Monday, August 2, 2010
For most of his life, Godfrey Parke had had it made. Coming from a wealthy family with a healthy inheritance awaiting him and possessing a natural charm that drew everyone around him in, it seemed like life only had wine and roses in store for Godfrey. Life has a way of falling apart at the drop of a designer hat though and a splintered love affair had hit Godfrey hard. Depressed and near suicidal, Godfrey escapes to a depressed hobo-village down by the east river where he discovered that happiness has little to do with financial prosperity.
Gregory La Cava had been knocking around the film industry for as long as it had basically existed. Born in Pennsylvania in 1892, La Cava got his start in the silents in 1916 as an animator. Dozens upon dozens of animated and finally short live-action films followed for the ambitious La Cava, who quickly established himself as one of the most prolific fellows in the silent-film industry. He made the jump to talkies fairly smoothly but he never quite made the leap to the top-tier directors of his day. No one could argue with the spirited and brilliant touch he gave to My Man Godfrey though, his masterpiece from 1936 that remains one of Hollywood's greatest and most moving comedies.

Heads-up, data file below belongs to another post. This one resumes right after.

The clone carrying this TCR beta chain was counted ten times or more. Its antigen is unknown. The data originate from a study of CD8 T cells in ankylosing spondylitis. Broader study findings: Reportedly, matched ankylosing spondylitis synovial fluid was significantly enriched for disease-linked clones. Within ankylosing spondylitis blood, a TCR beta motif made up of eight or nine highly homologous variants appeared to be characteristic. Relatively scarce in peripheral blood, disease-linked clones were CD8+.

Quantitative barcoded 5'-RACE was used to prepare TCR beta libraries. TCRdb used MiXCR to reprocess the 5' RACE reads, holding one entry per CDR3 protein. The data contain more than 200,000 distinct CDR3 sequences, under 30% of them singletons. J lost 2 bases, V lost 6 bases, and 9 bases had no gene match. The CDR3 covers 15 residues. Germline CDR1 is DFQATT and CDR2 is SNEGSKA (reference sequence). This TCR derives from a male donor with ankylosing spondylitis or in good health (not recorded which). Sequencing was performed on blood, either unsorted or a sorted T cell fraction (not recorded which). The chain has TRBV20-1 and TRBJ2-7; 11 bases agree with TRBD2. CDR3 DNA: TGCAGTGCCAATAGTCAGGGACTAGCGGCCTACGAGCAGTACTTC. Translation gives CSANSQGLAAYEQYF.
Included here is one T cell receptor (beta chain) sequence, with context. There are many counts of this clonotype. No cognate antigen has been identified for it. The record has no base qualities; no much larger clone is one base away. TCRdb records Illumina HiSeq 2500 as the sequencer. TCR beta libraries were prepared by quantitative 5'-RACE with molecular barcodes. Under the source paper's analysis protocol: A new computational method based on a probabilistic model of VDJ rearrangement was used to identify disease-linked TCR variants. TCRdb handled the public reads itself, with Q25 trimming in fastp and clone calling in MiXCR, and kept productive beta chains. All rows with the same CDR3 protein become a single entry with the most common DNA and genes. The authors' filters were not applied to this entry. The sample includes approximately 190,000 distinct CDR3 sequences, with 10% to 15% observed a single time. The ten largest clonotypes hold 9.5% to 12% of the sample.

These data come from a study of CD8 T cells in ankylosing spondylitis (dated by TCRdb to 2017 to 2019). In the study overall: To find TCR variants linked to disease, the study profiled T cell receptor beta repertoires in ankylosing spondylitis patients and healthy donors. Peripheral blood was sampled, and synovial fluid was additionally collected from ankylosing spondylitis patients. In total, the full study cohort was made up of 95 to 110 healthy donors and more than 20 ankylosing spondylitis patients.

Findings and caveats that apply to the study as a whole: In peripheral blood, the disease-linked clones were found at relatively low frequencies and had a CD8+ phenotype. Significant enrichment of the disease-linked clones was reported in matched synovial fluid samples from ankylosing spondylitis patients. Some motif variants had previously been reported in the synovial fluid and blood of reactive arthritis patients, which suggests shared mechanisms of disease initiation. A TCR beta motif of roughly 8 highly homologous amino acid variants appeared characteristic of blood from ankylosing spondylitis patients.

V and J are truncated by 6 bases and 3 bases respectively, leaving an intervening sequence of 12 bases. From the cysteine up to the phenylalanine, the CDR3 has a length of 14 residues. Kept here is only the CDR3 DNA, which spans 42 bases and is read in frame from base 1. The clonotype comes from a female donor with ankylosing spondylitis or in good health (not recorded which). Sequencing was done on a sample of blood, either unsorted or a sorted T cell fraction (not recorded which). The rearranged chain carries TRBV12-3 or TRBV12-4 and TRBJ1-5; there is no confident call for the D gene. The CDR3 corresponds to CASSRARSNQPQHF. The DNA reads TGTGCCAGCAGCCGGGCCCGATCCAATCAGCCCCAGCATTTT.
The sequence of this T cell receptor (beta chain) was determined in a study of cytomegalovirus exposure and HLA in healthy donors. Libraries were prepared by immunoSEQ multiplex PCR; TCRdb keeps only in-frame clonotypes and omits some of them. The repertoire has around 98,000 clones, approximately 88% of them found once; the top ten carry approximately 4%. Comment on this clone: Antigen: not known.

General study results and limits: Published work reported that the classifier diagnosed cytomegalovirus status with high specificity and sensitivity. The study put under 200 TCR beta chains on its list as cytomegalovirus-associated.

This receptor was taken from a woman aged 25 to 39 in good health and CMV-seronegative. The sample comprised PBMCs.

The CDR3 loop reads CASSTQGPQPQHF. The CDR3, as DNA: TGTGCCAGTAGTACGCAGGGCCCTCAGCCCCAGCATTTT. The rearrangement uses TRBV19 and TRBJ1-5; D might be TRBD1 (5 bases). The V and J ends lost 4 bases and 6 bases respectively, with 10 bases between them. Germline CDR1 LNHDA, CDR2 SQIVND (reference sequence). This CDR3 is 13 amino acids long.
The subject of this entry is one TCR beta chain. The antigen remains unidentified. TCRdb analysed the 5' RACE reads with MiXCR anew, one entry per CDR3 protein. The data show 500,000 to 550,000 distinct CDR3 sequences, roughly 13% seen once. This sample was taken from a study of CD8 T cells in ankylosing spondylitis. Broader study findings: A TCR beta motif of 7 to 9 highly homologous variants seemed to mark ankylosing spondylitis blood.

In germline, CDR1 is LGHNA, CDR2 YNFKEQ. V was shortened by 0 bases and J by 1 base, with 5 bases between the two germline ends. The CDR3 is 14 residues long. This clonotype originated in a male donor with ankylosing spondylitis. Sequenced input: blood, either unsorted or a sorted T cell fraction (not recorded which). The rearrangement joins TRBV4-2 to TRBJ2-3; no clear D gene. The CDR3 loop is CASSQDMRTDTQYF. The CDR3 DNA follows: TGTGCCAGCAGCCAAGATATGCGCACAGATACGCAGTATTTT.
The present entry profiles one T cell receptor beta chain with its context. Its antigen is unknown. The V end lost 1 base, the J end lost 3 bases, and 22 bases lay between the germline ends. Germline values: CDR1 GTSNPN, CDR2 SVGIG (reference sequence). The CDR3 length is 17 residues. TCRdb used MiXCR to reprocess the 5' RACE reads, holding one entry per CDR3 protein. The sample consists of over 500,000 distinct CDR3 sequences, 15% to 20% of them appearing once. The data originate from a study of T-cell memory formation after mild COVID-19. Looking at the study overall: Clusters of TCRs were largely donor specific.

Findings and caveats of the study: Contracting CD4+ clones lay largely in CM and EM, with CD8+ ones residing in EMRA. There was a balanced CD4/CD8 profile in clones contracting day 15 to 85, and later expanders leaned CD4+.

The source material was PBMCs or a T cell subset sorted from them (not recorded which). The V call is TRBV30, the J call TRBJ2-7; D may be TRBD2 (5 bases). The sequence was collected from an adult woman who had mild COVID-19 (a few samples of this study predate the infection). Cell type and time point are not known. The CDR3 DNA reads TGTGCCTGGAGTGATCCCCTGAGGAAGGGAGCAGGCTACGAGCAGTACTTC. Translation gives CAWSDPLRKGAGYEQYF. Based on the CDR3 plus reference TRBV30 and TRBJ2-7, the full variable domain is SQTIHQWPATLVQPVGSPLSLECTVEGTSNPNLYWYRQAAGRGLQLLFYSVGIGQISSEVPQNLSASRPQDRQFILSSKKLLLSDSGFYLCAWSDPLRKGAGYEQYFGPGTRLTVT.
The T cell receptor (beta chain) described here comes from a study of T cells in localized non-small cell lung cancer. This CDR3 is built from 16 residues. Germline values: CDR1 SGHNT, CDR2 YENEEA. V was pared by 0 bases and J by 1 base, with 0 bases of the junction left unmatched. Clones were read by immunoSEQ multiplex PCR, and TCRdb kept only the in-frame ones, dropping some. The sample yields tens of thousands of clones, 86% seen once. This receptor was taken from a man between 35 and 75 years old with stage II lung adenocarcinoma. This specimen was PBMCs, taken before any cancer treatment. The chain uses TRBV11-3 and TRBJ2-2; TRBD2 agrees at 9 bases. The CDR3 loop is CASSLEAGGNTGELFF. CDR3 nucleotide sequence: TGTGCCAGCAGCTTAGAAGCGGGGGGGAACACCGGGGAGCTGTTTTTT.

La Cava crafted the script of the very brave My Man Godfrey from an Eric Hatch novel along with screenwriter Morrie Ryskind and Hatch himself. Opening with a cruel scavenger hunt perpetrated by seemingly selfish socialite Irene Bullock, who decides a homeless man would be the greatest prize of all, My Man Godfrey remains as surprising and potent as ever. The never less than brilliant script would act as a romantic screwball comedy but would also attempt to come to terms with the terrible financial depression America was suffering at the time. My Man Godfrey would lament the plight of the working class while poking fun at the rich and powerful that had stepped all over them, and it would do so with a style and wit that has rarely been matched to this day.
With La Cava's sure-handed touch and the wondrous lead work by William Powell and the glorious Carole Lombard (still probably the greatest female comedian the screen has ever seen), My Man Godfrey remains one of the most purely entertaining and thought-provoking Hollywood films of the thirties. It would snag a solid six Oscar nominations (although it was shut-out) and it would briefly give Gregory La Cava the respect that had mostly alluded him. Sadly, he would only complete a half dozen or so more films before he passed away in 1952.
My Man Godfrey is available as part of The Criterion Collection, where a brilliant series of outtakes featuring the beautiful Lombard cursing like a sailor can be enjoyed as an extra. Avoid at all costs the colorized version that is floating around, as it mercilessly destroys the wonderful black and white photography of Ted Tetzlaff that is so essential to the film's success.